A new king has been crowned. A paragon of performance within the BMW lineup since its inception, the M5 has been elevated to a new level of fast, and it’s called CS.
The current F90 chassis M5 shook up the BMW lineup when it arrived. The coupling of M xDrive to the S63 V8 allowed the M5 to realize performance capability previously reserved for supercars and performance thoroughbreds with just two seats. That’s not exactly new territory for the M5, which has been challenging exotics since the first generation, but the F90 moved the needle and ushered in a new era for BMW, in which routing power through all four wheels isn’t the sin it used to be—especially when you route power exclusively to the rear at the press of a programable red M button.
The base-model F90 M5 is rated at 600 horsepower at 6,000 rpm with 553 pound-feet of torque from 1,800 to 5,690, and a manufacturer’s zero-to-60 time of 3.2 seconds. When the F90 M5 Competition was announced in 2018, it brought 617 horsepower at 6,000 rpm with it, along with a slightly different torque curve of 553 pound-feet from 1,800 to 5,860, and an appropriately reduced acceleration time of 3.1 seconds. The F90 M5 CS will be the undisputed performance leader of the lineup, with 627 horsepower at 6,000 rpm, and 553 pound-feet of torque from 1,800 to 5,950. It also sheds more than 230 pounds over its stablemates with a curb weight of 4,114 pounds versus 4,345, and can hit 60 mph from a standstill in just 2.9 seconds, according to BMW. Its top speed is 190 mph.
With a horsepower rating previously reserved for BMW’s V12 and a zero-to-60 time below three seconds, the M5 CS is being called the quickest and most powerful BMW production car in the automaker’s history. It’s only going to be made for one model year (2022) and has a starting MSRP of $142,995—a $30,000 premium over the competition—but if you want the most capable and potent BMW available, the M5 CS is it, and it has four doors and four seats.
The performance of the M5 CS means that it is likely to unseat the M8 Competition as the fastest-accelerating BMW currently on sale. Although the M8 Competition is assigned a zero-to-60 time of three seconds flat according to BMW, real-world testing has revealed it to be capable of hitting 60 in just 2.5 seconds, and the M5 has also outperformed its manufacturer acceleration by a healthy margin as well. If the trend continues, it means the M5 CS could earn a spot amongst the likes of the Bugatti Chiron and the electric Porsche Taycan Turbo S as one of the fastest-accelerating production cars of all time.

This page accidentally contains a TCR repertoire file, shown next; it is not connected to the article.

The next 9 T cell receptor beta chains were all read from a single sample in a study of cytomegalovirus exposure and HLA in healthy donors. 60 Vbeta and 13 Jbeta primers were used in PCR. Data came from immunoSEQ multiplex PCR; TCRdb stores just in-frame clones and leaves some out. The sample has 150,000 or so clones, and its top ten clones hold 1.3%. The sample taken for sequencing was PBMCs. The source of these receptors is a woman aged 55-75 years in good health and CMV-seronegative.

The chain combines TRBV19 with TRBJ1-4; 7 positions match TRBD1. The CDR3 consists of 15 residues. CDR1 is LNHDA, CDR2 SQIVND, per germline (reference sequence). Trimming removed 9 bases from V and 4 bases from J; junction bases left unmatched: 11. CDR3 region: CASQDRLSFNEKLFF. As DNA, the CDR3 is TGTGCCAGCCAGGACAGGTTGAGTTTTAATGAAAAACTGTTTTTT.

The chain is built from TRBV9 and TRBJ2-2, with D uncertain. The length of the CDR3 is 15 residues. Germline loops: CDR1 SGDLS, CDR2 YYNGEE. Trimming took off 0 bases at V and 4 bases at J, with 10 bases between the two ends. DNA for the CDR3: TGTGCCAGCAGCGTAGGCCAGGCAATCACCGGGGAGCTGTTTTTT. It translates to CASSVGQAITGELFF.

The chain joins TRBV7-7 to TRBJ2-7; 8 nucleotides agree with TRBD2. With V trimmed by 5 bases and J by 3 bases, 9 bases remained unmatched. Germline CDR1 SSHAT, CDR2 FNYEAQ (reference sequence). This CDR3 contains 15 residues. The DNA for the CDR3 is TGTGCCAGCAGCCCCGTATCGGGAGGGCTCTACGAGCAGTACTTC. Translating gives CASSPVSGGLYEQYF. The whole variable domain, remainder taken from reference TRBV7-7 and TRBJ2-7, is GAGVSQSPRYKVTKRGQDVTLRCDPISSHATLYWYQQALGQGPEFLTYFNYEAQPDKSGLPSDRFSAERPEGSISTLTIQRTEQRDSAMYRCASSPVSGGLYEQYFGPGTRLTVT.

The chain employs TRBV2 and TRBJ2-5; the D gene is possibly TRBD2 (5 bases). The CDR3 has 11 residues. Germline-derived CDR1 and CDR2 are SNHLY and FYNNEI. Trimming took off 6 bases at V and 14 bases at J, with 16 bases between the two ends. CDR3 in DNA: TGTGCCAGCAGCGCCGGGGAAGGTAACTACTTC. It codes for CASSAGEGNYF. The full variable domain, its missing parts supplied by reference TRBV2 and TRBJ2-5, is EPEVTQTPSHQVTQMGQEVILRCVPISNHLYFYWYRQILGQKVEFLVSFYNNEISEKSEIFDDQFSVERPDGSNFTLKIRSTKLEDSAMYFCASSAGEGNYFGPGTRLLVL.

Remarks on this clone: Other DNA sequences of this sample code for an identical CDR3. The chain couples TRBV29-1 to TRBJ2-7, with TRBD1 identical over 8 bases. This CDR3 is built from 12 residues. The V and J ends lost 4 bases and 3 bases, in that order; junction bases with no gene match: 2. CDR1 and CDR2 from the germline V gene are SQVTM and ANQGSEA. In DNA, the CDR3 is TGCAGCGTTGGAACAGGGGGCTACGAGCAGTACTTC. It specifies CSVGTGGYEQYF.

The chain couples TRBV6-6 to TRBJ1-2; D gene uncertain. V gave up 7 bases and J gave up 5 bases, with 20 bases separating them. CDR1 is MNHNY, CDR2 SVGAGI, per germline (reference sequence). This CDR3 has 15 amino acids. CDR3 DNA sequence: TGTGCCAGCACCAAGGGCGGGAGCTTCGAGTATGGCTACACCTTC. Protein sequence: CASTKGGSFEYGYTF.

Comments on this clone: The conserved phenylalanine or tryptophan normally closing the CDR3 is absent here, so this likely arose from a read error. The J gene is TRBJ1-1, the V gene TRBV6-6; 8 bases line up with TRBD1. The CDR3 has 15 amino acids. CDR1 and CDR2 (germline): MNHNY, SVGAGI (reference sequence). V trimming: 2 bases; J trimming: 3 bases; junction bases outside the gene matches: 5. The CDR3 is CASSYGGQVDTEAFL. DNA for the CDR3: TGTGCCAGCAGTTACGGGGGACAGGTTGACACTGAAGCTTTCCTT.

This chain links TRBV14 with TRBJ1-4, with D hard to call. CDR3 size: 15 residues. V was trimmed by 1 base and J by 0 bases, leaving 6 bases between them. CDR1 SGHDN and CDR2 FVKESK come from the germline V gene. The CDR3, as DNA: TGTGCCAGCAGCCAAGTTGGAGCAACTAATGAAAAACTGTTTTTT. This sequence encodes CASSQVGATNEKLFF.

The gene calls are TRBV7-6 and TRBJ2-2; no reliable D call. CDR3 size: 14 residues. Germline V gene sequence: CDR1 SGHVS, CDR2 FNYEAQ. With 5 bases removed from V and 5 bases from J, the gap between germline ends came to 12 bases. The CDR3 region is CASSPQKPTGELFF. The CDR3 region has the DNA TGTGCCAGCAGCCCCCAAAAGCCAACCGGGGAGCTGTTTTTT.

The M5 CS isn’t about sheer brute force and power, however. An integral part of its performance formula is the aforementioned 230-pound weight reduction, which is achieved through liberal use of carbon-fiber and carbon-fiber reinforced plastic (CFRP). In addition to the carbon-fiber roof, which is standard throughout the F90 M5 lineup, the vented hood is also made from the lightweight material, and so is the front splitter, mirror caps, rear diffusor, and rear spoiler. The engine cover is also carbon-fiber, while a reduction in the amount of sound proofing also sheds weight.
Carbon-fiber is also on display within the cabin, where it forms the back of the front seats and is also used for the shift paddles. Instead of room for up to five, like the M5 and M5 Competition, the M5 CS has accommodations for up to four, with bucket seats taking the place of the rear bench. The conventional front armrest design has also been replaced by a lightweight counterpart which goes without an internal storage tray—to save weight.
Model-specific Mugello Red CS highlights on the inside which take the form of contrasting stitching and other appointments are complemented on the outside with forged Y-spoke wheels finished in Gold Bronze, a matching kidney grille surround, and model designations. Each headrest bears a Nurburgring outline, and the M tricolor stripe appears on the seatbelts. The adaptive LED headlights feature motorsport-inspired yellow L-shaped light tubes as opposed to the traditional white seen on the regular M5 and the rest of the BMW model lineup.
M Carbon ceramic brakes are standard, and can be had with red calipers instead of the traditional gold commonly associated with the upgraded setup. The system weighs more than 50 pounds less than the conventional M compound steel alternative. The suspension is dropped five millimeters all around and features 10% stiffer springs in addition to increased front negative camber, a firmer rear sway bar and tow-link balljoint mounts. Stiffer engine mounts are also used. Pirelli P Zero Corsa tires with a 275 section up front and 285 in the rear wrap the aforementioned forged Gold Bronze Y-spoke wheels.
The standard color for the M5 CS will be Brands Hatch Grey metallic, while BMW Individual Frozen Brands Hatch Grey and Frozen Deep Green are optional. The model will only be produced for the 2022 model year, and is set to arrive in the U.S. during the second half of 2021. Pricing starts at $142,995.
If you’re in need of more convincing of the milestone that the M5 CS represents, consider the following: it’s power to weight rating is the best of the current BMW M lineup by a healthy margin, and its 627-horsepower S63 M V8 is the first BMW engine to eclipse the naturally aspirated S70/2 V12 of the McLaren F1. BMW has not divulged production numbers, but they’re almost sure to be very limited.—Alex Tock
[Photos courtesy BMW AG.]